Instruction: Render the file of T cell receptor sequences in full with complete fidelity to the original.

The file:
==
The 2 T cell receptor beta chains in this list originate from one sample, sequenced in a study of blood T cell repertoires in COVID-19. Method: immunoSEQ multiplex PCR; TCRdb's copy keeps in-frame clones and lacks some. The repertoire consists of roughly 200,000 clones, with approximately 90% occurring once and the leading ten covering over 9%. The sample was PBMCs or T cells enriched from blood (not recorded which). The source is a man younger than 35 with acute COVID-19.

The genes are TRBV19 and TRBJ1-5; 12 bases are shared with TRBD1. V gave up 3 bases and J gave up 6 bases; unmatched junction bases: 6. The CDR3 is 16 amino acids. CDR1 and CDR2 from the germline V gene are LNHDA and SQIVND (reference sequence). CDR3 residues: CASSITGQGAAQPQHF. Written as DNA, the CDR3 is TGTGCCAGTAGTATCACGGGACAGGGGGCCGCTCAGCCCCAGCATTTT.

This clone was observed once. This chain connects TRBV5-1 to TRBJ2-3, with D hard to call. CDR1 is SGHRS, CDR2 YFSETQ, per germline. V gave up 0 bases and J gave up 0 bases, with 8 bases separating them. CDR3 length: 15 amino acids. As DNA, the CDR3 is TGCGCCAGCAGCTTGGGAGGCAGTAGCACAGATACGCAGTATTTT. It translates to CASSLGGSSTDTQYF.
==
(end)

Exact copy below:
The 2 T cell receptor beta chains in this list originate from one sample, sequenced in a study of blood T cell repertoires in COVID-19. Method: immunoSEQ multiplex PCR; TCRdb's copy keeps in-frame clones and lacks some. The repertoire consists of roughly 200,000 clones, with approximately 90% occurring once and the leading ten covering over 9%. The sample was PBMCs or T cells enriched from blood (not recorded which). The source is a man younger than 35 with acute COVID-19.

The genes are TRBV19 and TRBJ1-5; 12 bases are shared with TRBD1. V gave up 3 bases and J gave up 6 bases; unmatched junction bases: 6. The CDR3 is 16 amino acids. CDR1 and CDR2 from the germline V gene are LNHDA and SQIVND (reference sequence). CDR3 residues: CASSITGQGAAQPQHF. Written as DNA, the CDR3 is TGTGCCAGTAGTATCACGGGACAGGGGGCCGCTCAGCCCCAGCATTTT.

This clone was observed once. This chain connects TRBV5-1 to TRBJ2-3, with D hard to call. CDR1 is SGHRS, CDR2 YFSETQ, per germline. V gave up 0 bases and J gave up 0 bases, with 8 bases separating them. CDR3 length: 15 amino acids. As DNA, the CDR3 is TGCGCCAGCAGCTTGGGAGGCAGTAGCACAGATACGCAGTATTTT. It translates to CASSLGGSSTDTQYF.